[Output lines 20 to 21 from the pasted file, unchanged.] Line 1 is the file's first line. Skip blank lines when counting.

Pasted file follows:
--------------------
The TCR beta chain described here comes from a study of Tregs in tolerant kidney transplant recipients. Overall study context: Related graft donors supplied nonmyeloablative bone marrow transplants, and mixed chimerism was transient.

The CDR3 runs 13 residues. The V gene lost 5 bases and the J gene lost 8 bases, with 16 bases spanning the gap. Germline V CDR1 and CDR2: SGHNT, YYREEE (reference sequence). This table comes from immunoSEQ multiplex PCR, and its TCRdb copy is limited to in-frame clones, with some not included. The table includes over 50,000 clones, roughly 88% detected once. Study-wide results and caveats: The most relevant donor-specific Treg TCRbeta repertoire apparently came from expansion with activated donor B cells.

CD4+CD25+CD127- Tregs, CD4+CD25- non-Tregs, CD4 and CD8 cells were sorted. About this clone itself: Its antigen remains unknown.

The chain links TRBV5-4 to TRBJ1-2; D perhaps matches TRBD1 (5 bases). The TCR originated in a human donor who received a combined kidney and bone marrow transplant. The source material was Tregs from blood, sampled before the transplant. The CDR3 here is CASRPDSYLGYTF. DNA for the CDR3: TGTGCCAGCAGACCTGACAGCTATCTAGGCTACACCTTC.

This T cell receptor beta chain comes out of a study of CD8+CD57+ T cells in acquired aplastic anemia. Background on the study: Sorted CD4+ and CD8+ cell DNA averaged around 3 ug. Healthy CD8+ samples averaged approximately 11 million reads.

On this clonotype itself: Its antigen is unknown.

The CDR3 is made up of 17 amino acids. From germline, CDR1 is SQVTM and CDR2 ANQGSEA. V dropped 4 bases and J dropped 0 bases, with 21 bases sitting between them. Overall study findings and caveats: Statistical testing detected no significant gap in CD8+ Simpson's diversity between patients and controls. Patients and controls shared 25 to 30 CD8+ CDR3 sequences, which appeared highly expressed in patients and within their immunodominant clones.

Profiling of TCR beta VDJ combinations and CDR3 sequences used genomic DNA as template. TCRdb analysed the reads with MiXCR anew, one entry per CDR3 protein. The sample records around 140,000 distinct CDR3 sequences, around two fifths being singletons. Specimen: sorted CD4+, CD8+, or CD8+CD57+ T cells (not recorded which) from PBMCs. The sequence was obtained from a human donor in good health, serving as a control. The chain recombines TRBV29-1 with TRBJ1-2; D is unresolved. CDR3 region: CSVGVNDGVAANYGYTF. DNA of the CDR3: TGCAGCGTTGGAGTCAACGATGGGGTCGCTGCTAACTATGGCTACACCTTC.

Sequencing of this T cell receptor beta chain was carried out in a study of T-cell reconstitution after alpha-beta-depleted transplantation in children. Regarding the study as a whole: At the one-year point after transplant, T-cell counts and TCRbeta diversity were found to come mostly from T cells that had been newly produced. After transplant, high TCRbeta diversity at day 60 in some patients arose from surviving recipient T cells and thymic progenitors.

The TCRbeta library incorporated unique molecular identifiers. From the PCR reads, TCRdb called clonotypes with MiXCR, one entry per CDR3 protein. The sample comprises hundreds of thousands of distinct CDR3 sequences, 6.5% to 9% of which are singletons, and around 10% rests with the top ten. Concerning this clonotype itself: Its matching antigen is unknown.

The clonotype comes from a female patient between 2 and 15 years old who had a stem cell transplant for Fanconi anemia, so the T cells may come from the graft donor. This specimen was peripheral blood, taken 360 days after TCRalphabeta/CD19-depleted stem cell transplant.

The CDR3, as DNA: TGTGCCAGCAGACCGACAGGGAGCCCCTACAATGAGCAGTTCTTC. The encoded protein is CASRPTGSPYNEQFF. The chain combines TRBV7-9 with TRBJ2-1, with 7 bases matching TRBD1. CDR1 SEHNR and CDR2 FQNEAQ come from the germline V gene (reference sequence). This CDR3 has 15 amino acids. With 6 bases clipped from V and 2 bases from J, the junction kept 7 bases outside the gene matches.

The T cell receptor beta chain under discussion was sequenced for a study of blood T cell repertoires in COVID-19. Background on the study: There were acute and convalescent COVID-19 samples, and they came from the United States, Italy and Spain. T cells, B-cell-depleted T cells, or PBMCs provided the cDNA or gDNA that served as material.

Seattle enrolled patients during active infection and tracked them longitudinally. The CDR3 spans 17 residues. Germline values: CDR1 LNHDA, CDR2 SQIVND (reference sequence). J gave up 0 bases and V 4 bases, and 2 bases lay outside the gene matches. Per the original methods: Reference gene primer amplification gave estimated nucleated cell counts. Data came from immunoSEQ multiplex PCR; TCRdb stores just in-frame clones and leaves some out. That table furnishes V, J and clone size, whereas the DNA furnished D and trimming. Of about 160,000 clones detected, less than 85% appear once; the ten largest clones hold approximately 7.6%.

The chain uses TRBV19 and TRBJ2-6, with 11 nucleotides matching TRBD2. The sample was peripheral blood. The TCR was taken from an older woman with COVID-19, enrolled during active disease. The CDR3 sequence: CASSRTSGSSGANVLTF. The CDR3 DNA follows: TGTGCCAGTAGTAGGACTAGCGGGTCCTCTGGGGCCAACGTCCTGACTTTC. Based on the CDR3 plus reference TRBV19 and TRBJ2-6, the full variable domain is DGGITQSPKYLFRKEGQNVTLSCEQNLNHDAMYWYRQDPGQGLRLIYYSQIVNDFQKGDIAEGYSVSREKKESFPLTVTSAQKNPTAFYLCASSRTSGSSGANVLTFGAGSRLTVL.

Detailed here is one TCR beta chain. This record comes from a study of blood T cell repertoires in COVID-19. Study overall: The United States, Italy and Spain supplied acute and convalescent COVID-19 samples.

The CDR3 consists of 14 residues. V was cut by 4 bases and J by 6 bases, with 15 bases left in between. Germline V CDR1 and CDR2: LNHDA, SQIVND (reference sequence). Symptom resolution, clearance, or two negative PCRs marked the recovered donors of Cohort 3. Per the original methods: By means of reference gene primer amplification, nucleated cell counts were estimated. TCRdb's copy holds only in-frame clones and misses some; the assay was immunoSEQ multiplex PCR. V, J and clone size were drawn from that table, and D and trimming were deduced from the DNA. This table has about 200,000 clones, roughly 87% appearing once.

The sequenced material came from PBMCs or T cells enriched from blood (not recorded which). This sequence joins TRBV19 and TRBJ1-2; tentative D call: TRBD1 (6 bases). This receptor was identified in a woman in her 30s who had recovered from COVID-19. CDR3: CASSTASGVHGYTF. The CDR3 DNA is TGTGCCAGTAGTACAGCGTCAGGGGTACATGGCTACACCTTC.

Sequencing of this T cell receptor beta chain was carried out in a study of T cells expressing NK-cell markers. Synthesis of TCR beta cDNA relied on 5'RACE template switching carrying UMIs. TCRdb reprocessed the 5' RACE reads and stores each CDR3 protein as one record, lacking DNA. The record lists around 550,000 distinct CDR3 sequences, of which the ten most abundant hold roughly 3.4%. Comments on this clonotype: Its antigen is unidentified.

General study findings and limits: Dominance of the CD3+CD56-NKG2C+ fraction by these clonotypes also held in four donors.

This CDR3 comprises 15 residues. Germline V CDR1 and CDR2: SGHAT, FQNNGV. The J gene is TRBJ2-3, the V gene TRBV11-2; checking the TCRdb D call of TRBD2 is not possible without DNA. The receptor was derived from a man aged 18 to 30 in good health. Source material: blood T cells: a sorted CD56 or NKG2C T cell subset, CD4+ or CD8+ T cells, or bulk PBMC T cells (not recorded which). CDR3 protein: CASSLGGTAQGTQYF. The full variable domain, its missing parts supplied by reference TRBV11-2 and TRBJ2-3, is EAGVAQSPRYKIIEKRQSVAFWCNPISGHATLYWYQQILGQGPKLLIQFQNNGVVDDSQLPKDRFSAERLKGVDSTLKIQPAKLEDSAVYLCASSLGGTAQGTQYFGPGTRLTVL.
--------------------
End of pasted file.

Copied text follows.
General study findings and limits: Dominance of the CD3+CD56-NKG2C+ fraction by these clonotypes also held in four donors.

This CDR3 comprises 15 residues. Germline V CDR1 and CDR2: SGHAT, FQNNGV. The J gene is TRBJ2-3, the V gene TRBV11-2; checking the TCRdb D call of TRBD2 is not possible without DNA. The receptor was derived from a man aged 18 to 30 in good health. Source material: blood T cells: a sorted CD56 or NKG2C T cell subset, CD4+ or CD8+ T cells, or bulk PBMC T cells (not recorded which). CDR3 protein: CASSLGGTAQGTQYF. The full variable domain, its missing parts supplied by reference TRBV11-2 and TRBJ2-3, is EAGVAQSPRYKIIEKRQSVAFWCNPISGHATLYWYQQILGQGPKLLIQFQNNGVVDDSQLPKDRFSAERLKGVDSTLKIQPAKLEDSAVYLCASSLGGTAQGTQYFGPGTRLTVL.